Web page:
In the modern world of making analytical, data-driven decisions, we are often confronted with the thought of “I have all this data, but what does it all mean for my business?” Data is important, it is. In fact, my previous post was about following Amazon’s example of harnessing big-data to gain an advantage for brick-and-mortar retailers. But after the accumulation of all this data, as stated by Google’s chief economist, Hal Varian, the thought has turned to, “Data are widely available; what is scarce is the ability to extract wisdom from them.” More data does not equal more information.
Data just for the sake of having data is not helpful. Most people would agree that data can often be biased, and having an ocean of data can dilute the datasets that are actionable. For example, if you are expanding your bagel shop to another city, you want to know not general spending, but the spending for bagels in your target location. You do not need a vast amount of demographics data, but a simple dataset that informs you how many people are searching for bagels, and where those people are.
So how do you take a vast ocean of data and turn it into actionable insight? How do you extract the story that lies in-between the millions of data points?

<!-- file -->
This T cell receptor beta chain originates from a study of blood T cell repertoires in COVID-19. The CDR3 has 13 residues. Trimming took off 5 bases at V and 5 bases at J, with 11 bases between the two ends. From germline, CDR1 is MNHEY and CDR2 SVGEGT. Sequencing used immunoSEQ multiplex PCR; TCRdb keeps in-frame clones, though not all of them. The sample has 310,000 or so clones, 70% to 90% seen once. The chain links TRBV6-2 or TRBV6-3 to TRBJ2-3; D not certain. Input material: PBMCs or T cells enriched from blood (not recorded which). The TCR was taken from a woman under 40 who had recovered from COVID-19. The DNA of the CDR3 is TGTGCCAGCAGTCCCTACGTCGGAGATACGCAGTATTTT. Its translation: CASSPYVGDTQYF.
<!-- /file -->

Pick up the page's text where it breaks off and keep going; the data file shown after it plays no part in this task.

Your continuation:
This is where CIOs, data scientists, and statisticians can help. These professions are becoming the storytellers for businesses seeking to extract wisdom from the mounds of data that surround them. They can comb through terabytes of data and correlate as to why something is happening. By managing the data well, they are able to pick apart patterns in the data and weave narratives that are unique to their client.
Let’s look at the bagel shop example again. These specialists can look at the shop’s target region and provide insight by telling them the specific parameters that mean success for the business. Then they can plot a site-selection treasure map across the entire area to show them where those locations are that best matches those success parameters. Most importantly, having this treasure map can inform their next move, convince investors, or help allocate resources. Data is only helpful when it becomes information, and the information is only useful when it supports a service.